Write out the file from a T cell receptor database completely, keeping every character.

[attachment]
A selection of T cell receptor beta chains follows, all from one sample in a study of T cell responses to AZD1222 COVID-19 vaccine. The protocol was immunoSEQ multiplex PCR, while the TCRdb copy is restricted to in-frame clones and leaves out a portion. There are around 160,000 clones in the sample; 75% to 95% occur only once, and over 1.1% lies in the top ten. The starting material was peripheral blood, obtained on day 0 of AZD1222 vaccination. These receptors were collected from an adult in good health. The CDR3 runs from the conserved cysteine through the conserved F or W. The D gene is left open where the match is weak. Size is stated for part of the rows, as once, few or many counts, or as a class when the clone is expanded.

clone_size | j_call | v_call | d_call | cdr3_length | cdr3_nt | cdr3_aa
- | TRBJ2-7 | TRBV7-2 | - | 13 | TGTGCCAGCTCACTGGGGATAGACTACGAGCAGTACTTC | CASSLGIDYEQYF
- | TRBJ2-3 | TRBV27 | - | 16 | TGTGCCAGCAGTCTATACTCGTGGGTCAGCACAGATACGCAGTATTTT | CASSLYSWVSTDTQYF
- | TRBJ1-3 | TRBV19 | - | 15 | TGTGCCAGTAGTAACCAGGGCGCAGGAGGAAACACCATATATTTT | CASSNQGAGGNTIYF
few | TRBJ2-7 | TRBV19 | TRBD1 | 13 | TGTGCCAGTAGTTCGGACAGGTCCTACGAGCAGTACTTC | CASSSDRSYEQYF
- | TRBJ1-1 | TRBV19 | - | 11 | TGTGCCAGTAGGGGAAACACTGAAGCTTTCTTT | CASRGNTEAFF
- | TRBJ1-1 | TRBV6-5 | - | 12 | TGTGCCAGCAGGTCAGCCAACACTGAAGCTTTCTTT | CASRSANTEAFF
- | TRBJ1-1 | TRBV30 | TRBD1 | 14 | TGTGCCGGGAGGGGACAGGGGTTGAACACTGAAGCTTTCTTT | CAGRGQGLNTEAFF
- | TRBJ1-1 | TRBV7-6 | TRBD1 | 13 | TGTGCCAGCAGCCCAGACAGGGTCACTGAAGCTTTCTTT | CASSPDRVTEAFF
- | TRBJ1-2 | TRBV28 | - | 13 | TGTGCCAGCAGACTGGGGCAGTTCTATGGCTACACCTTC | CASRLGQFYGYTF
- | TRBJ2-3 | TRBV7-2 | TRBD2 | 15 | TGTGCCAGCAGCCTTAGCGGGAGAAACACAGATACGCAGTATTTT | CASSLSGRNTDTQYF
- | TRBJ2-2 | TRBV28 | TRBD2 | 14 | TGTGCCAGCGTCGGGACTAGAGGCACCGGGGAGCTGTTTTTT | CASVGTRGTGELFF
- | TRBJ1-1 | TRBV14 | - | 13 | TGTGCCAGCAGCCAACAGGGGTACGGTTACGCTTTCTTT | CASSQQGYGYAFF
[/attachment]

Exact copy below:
A selection of T cell receptor beta chains follows, all from one sample in a study of T cell responses to AZD1222 COVID-19 vaccine. The protocol was immunoSEQ multiplex PCR, while the TCRdb copy is restricted to in-frame clones and leaves out a portion. There are around 160,000 clones in the sample; 75% to 95% occur only once, and over 1.1% lies in the top ten. The starting material was peripheral blood, obtained on day 0 of AZD1222 vaccination. These receptors were collected from an adult in good health. The CDR3 runs from the conserved cysteine through the conserved F or W. The D gene is left open where the match is weak. Size is stated for part of the rows, as once, few or many counts, or as a class when the clone is expanded.

clone_size | j_call | v_call | d_call | cdr3_length | cdr3_nt | cdr3_aa
- | TRBJ2-7 | TRBV7-2 | - | 13 | TGTGCCAGCTCACTGGGGATAGACTACGAGCAGTACTTC | CASSLGIDYEQYF
- | TRBJ2-3 | TRBV27 | - | 16 | TGTGCCAGCAGTCTATACTCGTGGGTCAGCACAGATACGCAGTATTTT | CASSLYSWVSTDTQYF
- | TRBJ1-3 | TRBV19 | - | 15 | TGTGCCAGTAGTAACCAGGGCGCAGGAGGAAACACCATATATTTT | CASSNQGAGGNTIYF
few | TRBJ2-7 | TRBV19 | TRBD1 | 13 | TGTGCCAGTAGTTCGGACAGGTCCTACGAGCAGTACTTC | CASSSDRSYEQYF
- | TRBJ1-1 | TRBV19 | - | 11 | TGTGCCAGTAGGGGAAACACTGAAGCTTTCTTT | CASRGNTEAFF
- | TRBJ1-1 | TRBV6-5 | - | 12 | TGTGCCAGCAGGTCAGCCAACACTGAAGCTTTCTTT | CASRSANTEAFF
- | TRBJ1-1 | TRBV30 | TRBD1 | 14 | TGTGCCGGGAGGGGACAGGGGTTGAACACTGAAGCTTTCTTT | CAGRGQGLNTEAFF
- | TRBJ1-1 | TRBV7-6 | TRBD1 | 13 | TGTGCCAGCAGCCCAGACAGGGTCACTGAAGCTTTCTTT | CASSPDRVTEAFF
- | TRBJ1-2 | TRBV28 | - | 13 | TGTGCCAGCAGACTGGGGCAGTTCTATGGCTACACCTTC | CASRLGQFYGYTF
- | TRBJ2-3 | TRBV7-2 | TRBD2 | 15 | TGTGCCAGCAGCCTTAGCGGGAGAAACACAGATACGCAGTATTTT | CASSLSGRNTDTQYF
- | TRBJ2-2 | TRBV28 | TRBD2 | 14 | TGTGCCAGCGTCGGGACTAGAGGCACCGGGGAGCTGTTTTTT | CASVGTRGTGELFF
- | TRBJ1-1 | TRBV14 | - | 13 | TGTGCCAGCAGCCAACAGGGGTACGGTTACGCTTTCTTT | CASSQQGYGYAFF